Too much is too much!

Siège de la télévision d'État CCTV à Pékin appelé aussi Le pantalon. Photo: iStockphoto
Siège de la télévision d’État CCTV à Pékin appelé aussi Le pantalon. Photo: iStockphoto

Imagine the scene: Stephen Harper stands in the House of Commons and asks Canadians to put a halt to constructing buildings with weird shapes. Too much is too much, he says.
This is not likely to happen for two reasons: Stephen Harper is not a dictator and Canada is a rather conservative country when it comes to architecture. The streets aren’t filled with grotesquely shaped buildings.
In any case, it would be delirious. Such a scene is impossible. What leader would dare do it? And which country in the world can boast having a surplus of strange architectural buildings on its territory?
We have the answer: China.
It happened in mid-October. According to the Agence France-Presse, Chinese President Xi Jinping took advantage of a speech in front of a delegation of artists to request that the multiplication of weird constructions in China come to an end.
Curious, we hit the keyboard and a tone of books to explore the main cities in China. Fantastic! The three photos are just a very small sample of the type of unusual building we can find in China.
Why so many?
The Chinese opened their borders to the world in the 1990s. They adopted free markets at the same time. In their desire to Westernize rapidly, they called upon architects from around the world because everything had to be done in China.
The country quickly became an immense laboratory for foreign architects and young Chinese architects graduating from local universities. The capital was there, the space was there and the creative genius was there.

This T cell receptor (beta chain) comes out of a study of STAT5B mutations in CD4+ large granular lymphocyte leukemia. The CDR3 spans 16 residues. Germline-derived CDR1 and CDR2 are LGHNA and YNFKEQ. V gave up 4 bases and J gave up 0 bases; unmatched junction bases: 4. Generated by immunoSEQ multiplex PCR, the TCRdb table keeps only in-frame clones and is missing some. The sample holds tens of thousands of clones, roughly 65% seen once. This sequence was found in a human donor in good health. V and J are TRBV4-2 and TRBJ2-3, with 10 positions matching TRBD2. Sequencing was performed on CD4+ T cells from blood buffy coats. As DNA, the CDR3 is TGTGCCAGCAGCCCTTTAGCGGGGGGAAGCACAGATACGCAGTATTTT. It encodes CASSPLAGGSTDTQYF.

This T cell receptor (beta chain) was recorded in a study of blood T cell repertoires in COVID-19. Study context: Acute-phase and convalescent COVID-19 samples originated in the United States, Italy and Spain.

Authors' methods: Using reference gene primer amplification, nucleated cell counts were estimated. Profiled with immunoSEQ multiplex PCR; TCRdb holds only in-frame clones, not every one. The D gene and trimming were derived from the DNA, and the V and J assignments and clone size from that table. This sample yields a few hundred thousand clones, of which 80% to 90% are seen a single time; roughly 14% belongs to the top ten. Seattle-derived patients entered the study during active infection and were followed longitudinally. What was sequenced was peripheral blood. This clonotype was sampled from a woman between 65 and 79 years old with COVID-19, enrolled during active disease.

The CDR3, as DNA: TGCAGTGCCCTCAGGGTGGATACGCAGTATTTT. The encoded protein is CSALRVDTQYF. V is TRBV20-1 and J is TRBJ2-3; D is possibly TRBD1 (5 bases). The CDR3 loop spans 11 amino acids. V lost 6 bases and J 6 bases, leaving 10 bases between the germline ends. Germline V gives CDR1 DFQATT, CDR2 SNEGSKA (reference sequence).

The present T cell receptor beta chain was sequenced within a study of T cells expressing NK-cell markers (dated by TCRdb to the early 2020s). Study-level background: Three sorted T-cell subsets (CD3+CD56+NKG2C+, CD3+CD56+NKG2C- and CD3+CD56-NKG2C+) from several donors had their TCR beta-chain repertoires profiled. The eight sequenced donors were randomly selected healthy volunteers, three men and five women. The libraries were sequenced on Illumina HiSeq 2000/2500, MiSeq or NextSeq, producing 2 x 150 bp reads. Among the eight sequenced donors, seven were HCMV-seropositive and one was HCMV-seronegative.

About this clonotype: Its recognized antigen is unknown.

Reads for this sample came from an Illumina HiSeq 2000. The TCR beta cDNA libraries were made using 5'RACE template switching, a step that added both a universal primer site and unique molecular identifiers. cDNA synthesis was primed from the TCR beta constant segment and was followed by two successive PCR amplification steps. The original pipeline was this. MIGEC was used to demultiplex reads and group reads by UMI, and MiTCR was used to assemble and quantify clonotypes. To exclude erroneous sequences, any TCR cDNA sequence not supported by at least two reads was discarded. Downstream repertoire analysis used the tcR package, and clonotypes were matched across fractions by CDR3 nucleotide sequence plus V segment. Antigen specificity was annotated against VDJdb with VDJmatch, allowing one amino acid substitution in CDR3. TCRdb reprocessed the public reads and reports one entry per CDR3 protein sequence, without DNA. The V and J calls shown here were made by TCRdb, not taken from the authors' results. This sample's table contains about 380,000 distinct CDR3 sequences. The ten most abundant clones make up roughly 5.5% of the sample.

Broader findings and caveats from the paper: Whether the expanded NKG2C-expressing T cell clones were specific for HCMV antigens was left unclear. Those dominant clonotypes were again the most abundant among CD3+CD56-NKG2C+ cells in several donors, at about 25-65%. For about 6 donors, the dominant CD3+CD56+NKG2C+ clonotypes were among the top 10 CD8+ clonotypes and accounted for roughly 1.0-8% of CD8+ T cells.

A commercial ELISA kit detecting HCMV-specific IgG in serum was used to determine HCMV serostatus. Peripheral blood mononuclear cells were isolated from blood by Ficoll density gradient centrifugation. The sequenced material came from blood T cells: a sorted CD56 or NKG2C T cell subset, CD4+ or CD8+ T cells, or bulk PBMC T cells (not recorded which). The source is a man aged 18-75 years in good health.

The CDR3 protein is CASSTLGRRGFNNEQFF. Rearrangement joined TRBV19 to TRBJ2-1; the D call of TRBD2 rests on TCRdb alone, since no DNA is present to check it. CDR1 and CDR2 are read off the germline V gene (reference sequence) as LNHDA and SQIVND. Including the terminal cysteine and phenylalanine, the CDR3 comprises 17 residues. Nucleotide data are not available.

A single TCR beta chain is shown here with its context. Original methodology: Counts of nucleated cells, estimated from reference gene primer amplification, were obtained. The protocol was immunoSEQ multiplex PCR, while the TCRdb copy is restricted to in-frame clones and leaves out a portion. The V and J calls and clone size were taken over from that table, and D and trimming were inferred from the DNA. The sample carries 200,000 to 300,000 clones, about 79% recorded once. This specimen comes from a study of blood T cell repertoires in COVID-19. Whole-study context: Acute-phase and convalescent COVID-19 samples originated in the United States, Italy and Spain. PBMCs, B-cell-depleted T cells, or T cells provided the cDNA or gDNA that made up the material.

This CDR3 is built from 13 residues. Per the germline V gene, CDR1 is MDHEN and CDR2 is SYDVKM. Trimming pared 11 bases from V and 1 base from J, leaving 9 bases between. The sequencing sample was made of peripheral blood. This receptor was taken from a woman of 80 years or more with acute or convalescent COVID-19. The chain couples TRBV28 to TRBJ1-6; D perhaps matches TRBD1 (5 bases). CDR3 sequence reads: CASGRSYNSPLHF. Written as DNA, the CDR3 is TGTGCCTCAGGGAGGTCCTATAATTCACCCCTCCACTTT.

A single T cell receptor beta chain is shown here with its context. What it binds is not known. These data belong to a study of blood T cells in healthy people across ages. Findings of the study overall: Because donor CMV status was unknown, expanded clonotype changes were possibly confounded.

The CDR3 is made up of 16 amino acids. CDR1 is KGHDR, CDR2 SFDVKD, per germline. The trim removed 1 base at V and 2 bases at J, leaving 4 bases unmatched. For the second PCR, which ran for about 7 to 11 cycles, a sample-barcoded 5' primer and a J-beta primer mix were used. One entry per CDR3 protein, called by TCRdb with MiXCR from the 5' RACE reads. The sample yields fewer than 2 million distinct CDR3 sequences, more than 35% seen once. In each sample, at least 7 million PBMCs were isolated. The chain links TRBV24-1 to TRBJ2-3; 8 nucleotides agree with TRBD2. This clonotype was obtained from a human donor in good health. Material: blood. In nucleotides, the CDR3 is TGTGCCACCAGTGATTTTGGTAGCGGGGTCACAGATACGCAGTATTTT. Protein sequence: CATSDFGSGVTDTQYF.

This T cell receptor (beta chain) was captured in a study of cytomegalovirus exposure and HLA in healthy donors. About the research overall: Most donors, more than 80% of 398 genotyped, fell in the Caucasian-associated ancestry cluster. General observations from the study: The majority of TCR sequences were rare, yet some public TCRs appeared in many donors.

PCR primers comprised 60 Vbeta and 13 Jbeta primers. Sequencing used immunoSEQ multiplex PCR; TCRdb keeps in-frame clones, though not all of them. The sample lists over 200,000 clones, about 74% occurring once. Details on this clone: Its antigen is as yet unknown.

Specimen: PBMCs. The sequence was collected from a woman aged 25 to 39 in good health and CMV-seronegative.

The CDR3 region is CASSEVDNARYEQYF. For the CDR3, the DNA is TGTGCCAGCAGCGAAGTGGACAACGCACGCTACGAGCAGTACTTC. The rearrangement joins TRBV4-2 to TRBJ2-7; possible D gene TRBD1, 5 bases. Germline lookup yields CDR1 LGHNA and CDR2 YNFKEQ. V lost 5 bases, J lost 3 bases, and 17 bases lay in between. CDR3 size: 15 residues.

L’Oriental Pearl TV Tower qui ressemble à un spoutnik au milieu des tours? Photo: iStockphoto
L’Oriental Pearl TV Tower qui ressemble à un spoutnik au milieu des tours? Photo: iStockphoto

Everything exploded. Buildings with weird shapes sprouted from ground one after another. Chinese web surfers started to mock the comical shapes, from the strange to the extreme and the poor taste of some of them.
The social media erupted with comments, sarcasm, denunciation of the use of public funds, nicknames with sexual references for certain buildings.
The Chinese government thought it was a good idea to censure the discussions for a while to calm things down. Another debate: many Chinese deplore the Westernization of architecture. There is an enormous contrast with traditional buildings.
These buildings are tame compared to more recent buildings, which are certainly among the most avant-gardist in the world. If you’re interested in learning more, check out the following books. You will be astonished.
Building Projects in China, Bert Bielefeld, Birkhauser architecture 2002, 256 pages
New china architecture, Periplus Editions 2006, 240 pages
Heart-Made: the Cutting Edge of Chinese Contemporary Architecture